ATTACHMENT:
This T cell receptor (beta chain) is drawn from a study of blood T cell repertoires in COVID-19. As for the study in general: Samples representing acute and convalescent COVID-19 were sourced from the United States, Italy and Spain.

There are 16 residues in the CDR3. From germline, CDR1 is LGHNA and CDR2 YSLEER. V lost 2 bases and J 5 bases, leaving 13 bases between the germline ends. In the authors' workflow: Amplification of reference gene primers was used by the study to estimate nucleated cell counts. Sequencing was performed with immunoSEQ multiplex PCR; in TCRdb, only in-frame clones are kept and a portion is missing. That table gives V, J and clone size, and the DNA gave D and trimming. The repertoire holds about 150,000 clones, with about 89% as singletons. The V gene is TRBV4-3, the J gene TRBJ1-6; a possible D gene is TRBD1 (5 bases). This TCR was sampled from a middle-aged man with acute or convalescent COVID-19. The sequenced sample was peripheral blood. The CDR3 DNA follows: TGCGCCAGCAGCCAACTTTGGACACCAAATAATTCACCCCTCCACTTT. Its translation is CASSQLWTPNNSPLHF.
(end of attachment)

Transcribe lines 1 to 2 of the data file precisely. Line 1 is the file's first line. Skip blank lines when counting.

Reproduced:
This T cell receptor (beta chain) is drawn from a study of blood T cell repertoires in COVID-19. As for the study in general: Samples representing acute and convalescent COVID-19 were sourced from the United States, Italy and Spain.

There are 16 residues in the CDR3. From germline, CDR1 is LGHNA and CDR2 YSLEER. V lost 2 bases and J 5 bases, leaving 13 bases between the germline ends. In the authors' workflow: Amplification of reference gene primers was used by the study to estimate nucleated cell counts. Sequencing was performed with immunoSEQ multiplex PCR; in TCRdb, only in-frame clones are kept and a portion is missing. That table gives V, J and clone size, and the DNA gave D and trimming. The repertoire holds about 150,000 clones, with about 89% as singletons. The V gene is TRBV4-3, the J gene TRBJ1-6; a possible D gene is TRBD1 (5 bases). This TCR was sampled from a middle-aged man with acute or convalescent COVID-19. The sequenced sample was peripheral blood. The CDR3 DNA follows: TGCGCCAGCAGCCAACTTTGGACACCAAATAATTCACCCCTCCACTTT. Its translation is CASSQLWTPNNSPLHF.